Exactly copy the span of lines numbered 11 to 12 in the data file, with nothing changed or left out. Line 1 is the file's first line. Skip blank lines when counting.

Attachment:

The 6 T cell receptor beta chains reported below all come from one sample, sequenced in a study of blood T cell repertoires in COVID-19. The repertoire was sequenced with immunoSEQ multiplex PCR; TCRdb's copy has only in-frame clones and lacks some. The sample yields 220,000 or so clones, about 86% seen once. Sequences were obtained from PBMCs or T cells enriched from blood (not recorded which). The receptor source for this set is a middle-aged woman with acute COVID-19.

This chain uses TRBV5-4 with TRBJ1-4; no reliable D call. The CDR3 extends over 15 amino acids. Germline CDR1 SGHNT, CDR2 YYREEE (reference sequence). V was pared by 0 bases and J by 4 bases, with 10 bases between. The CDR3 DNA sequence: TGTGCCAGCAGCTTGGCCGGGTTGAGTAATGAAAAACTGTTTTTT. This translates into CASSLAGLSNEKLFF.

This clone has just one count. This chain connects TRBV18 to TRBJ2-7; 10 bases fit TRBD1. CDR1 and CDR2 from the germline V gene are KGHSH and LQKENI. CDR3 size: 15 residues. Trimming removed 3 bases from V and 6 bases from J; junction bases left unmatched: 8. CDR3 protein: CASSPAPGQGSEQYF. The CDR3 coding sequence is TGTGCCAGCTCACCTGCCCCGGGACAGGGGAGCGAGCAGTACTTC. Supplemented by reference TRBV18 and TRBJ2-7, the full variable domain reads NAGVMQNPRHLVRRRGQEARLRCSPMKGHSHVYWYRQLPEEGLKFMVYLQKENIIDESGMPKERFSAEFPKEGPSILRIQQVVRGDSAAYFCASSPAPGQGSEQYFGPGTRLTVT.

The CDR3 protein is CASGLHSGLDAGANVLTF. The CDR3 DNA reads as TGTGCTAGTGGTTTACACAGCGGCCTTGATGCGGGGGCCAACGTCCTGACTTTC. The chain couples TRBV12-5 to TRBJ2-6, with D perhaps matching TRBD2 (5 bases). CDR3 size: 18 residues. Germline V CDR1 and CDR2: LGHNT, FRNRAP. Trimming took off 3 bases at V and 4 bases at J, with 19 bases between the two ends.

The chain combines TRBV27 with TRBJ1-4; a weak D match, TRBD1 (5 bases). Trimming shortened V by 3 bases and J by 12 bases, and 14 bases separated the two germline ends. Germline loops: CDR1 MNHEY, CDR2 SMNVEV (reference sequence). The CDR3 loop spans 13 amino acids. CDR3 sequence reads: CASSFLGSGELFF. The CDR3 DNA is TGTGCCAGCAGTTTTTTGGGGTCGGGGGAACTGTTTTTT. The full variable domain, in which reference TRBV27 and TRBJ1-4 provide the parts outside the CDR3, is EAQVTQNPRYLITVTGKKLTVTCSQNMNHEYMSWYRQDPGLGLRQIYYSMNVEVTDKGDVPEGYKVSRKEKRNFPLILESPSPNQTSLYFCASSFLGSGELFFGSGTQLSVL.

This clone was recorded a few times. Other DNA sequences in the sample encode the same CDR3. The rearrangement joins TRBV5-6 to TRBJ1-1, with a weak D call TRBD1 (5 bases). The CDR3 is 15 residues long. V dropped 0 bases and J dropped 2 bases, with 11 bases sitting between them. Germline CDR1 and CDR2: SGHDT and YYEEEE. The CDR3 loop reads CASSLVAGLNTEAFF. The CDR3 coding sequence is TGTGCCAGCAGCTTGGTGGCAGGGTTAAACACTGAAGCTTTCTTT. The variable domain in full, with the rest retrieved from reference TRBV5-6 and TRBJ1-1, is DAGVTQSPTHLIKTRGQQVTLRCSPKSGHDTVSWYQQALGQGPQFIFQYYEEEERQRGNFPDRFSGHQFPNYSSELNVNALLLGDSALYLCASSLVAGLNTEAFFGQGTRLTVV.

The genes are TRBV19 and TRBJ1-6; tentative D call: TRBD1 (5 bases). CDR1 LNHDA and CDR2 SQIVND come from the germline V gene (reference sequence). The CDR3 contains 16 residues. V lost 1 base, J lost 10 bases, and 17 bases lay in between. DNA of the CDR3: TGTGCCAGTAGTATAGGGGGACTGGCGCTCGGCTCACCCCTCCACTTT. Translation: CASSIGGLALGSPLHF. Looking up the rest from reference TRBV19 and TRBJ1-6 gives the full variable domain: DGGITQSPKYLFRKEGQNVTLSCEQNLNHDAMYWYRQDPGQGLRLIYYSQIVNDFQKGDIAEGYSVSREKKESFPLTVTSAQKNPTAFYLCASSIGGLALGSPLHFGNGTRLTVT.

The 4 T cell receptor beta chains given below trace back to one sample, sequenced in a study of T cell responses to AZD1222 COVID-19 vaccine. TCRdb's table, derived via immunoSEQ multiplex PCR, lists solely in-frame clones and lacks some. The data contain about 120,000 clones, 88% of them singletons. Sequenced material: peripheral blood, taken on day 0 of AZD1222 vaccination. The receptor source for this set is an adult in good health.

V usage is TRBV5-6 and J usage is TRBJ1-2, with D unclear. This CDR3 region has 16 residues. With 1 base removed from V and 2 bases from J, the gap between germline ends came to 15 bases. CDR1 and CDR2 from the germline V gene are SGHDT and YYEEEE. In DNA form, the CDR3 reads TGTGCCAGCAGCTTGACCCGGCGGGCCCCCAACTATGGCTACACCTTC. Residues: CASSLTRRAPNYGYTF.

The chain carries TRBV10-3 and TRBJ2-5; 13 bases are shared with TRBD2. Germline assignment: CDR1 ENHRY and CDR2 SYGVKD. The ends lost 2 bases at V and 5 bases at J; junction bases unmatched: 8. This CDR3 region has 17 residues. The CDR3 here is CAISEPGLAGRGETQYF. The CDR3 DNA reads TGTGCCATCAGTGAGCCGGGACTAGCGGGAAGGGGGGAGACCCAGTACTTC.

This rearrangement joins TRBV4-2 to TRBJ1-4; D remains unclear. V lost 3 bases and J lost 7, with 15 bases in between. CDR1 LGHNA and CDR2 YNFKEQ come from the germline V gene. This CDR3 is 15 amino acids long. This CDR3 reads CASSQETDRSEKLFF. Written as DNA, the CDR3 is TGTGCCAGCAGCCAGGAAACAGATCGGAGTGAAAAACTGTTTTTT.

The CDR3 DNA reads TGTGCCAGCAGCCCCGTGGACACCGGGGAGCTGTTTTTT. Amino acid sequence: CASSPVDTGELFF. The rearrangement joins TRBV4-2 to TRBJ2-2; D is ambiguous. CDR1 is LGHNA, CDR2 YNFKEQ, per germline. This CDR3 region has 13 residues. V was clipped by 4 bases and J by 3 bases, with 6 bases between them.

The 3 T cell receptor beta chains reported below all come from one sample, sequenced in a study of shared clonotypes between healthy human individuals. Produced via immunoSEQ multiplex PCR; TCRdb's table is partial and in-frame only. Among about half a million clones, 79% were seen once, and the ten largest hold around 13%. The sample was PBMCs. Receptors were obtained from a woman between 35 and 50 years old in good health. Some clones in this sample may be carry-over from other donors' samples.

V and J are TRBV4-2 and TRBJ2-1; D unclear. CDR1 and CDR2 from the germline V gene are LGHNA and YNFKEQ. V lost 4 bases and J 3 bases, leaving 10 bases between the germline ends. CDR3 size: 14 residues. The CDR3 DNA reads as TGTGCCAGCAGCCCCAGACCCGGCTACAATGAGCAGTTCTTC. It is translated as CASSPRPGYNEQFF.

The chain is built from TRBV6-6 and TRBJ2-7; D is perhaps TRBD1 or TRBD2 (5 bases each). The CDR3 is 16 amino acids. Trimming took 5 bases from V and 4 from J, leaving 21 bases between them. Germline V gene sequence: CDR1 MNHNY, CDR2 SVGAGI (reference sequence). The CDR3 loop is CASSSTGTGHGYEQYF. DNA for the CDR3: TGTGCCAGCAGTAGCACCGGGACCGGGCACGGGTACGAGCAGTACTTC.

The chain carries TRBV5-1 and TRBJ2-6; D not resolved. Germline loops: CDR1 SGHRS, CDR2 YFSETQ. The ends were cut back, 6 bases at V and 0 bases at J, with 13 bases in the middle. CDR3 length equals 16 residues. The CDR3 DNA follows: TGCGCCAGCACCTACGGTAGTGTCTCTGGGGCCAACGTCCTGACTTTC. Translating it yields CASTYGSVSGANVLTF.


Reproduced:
This rearrangement joins TRBV4-2 to TRBJ1-4; D remains unclear. V lost 3 bases and J lost 7, with 15 bases in between. CDR1 LGHNA and CDR2 YNFKEQ come from the germline V gene. This CDR3 is 15 amino acids long. This CDR3 reads CASSQETDRSEKLFF. Written as DNA, the CDR3 is TGTGCCAGCAGCCAGGAAACAGATCGGAGTGAAAAACTGTTTTTT.

The CDR3 DNA reads TGTGCCAGCAGCCCCGTGGACACCGGGGAGCTGTTTTTT. Amino acid sequence: CASSPVDTGELFF. The rearrangement joins TRBV4-2 to TRBJ2-2; D is ambiguous. CDR1 is LGHNA, CDR2 YNFKEQ, per germline. This CDR3 region has 13 residues. V was clipped by 4 bases and J by 3 bases, with 6 bases between them.